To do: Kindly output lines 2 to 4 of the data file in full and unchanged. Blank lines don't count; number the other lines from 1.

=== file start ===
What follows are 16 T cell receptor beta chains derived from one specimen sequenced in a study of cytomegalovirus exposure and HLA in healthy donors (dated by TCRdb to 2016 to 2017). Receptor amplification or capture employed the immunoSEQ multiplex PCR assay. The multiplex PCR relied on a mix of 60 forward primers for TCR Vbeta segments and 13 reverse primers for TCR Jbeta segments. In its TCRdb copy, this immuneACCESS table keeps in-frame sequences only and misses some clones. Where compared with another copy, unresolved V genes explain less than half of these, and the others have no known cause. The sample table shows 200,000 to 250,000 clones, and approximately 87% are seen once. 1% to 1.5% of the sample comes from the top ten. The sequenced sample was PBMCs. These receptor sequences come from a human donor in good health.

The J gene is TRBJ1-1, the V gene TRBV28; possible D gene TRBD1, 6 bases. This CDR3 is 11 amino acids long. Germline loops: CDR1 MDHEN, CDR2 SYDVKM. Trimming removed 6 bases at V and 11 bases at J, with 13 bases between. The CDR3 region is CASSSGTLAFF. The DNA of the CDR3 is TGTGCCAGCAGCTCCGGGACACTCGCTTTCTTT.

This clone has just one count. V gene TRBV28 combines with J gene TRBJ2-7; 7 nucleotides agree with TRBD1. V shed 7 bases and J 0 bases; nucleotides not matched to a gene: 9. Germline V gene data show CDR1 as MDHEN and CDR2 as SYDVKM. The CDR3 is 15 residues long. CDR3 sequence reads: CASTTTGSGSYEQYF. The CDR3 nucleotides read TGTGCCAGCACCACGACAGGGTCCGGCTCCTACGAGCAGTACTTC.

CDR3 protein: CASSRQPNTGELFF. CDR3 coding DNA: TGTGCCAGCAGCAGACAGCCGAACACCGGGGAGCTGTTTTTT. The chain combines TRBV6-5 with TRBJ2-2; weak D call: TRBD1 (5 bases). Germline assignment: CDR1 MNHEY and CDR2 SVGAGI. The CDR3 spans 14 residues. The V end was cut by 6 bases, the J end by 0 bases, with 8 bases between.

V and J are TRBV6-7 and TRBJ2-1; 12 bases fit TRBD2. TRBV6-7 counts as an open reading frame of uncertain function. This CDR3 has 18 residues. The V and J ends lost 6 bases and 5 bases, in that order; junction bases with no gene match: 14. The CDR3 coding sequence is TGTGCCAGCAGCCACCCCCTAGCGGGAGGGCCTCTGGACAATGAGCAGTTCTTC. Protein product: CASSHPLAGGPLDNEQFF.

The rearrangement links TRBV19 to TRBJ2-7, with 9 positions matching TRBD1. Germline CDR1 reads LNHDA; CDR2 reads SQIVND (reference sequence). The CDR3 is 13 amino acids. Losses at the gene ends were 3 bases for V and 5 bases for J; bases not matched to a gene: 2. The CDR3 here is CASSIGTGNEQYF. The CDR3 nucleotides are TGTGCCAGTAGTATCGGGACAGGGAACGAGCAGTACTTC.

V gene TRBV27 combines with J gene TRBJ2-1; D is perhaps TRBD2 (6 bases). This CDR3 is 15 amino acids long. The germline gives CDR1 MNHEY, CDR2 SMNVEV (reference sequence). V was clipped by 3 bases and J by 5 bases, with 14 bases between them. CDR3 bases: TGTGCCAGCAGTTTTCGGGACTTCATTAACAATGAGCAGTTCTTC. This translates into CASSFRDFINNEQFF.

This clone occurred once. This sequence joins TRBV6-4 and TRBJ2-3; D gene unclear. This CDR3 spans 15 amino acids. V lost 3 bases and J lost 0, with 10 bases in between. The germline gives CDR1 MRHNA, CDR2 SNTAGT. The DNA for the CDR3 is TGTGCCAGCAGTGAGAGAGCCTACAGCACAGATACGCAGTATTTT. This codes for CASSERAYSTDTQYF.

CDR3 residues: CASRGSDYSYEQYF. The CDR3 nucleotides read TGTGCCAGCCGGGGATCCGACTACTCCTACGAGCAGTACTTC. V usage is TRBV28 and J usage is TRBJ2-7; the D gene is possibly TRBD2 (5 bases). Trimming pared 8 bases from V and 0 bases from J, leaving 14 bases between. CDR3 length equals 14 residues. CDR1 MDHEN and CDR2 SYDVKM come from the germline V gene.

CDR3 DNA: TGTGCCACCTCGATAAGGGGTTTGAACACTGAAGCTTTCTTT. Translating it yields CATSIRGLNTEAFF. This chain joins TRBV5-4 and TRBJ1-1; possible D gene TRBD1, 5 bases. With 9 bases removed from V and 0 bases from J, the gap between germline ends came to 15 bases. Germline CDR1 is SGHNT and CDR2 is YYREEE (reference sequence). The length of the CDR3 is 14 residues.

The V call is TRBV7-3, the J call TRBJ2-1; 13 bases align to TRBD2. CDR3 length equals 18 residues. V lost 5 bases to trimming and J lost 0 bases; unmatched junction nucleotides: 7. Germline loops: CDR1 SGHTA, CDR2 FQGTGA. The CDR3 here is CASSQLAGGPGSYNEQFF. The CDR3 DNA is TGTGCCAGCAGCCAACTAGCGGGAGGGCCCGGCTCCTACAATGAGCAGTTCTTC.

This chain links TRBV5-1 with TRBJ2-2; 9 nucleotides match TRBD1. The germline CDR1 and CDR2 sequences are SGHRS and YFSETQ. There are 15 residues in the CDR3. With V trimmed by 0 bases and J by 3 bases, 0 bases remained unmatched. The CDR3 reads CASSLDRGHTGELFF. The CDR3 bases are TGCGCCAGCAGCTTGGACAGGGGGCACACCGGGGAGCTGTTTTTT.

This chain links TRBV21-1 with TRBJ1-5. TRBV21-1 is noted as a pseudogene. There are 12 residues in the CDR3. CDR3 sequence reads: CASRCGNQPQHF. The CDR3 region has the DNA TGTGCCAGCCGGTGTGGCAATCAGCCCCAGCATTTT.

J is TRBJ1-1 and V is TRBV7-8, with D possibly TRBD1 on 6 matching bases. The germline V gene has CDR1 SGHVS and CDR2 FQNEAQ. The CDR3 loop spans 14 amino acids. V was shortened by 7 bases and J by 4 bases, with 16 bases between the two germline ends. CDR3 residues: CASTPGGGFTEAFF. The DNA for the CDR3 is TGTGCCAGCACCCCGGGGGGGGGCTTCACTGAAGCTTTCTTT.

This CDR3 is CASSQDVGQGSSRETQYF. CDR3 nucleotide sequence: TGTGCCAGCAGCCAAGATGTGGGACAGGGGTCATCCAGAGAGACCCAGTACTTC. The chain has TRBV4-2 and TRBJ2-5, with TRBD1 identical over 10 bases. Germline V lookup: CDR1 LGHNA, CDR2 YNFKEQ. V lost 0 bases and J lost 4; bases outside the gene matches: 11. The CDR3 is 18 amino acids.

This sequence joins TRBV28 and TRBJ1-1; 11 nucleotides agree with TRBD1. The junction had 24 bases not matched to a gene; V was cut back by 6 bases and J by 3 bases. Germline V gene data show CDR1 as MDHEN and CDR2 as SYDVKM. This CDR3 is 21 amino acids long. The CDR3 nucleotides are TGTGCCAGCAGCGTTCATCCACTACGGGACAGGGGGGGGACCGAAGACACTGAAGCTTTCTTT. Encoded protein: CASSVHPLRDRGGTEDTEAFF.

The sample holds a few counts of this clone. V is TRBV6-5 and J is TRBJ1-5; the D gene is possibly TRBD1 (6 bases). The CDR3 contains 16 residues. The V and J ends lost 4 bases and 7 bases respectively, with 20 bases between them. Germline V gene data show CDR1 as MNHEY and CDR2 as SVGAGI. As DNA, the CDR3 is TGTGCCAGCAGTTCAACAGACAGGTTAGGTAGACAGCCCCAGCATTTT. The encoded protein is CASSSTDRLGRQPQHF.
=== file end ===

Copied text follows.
The J gene is TRBJ1-1, the V gene TRBV28; possible D gene TRBD1, 6 bases. This CDR3 is 11 amino acids long. Germline loops: CDR1 MDHEN, CDR2 SYDVKM. Trimming removed 6 bases at V and 11 bases at J, with 13 bases between. The CDR3 region is CASSSGTLAFF. The DNA of the CDR3 is TGTGCCAGCAGCTCCGGGACACTCGCTTTCTTT.

This clone has just one count. V gene TRBV28 combines with J gene TRBJ2-7; 7 nucleotides agree with TRBD1. V shed 7 bases and J 0 bases; nucleotides not matched to a gene: 9. Germline V gene data show CDR1 as MDHEN and CDR2 as SYDVKM. The CDR3 is 15 residues long. CDR3 sequence reads: CASTTTGSGSYEQYF. The CDR3 nucleotides read TGTGCCAGCACCACGACAGGGTCCGGCTCCTACGAGCAGTACTTC.

CDR3 protein: CASSRQPNTGELFF. CDR3 coding DNA: TGTGCCAGCAGCAGACAGCCGAACACCGGGGAGCTGTTTTTT. The chain combines TRBV6-5 with TRBJ2-2; weak D call: TRBD1 (5 bases). Germline assignment: CDR1 MNHEY and CDR2 SVGAGI. The CDR3 spans 14 residues. The V end was cut by 6 bases, the J end by 0 bases, with 8 bases between.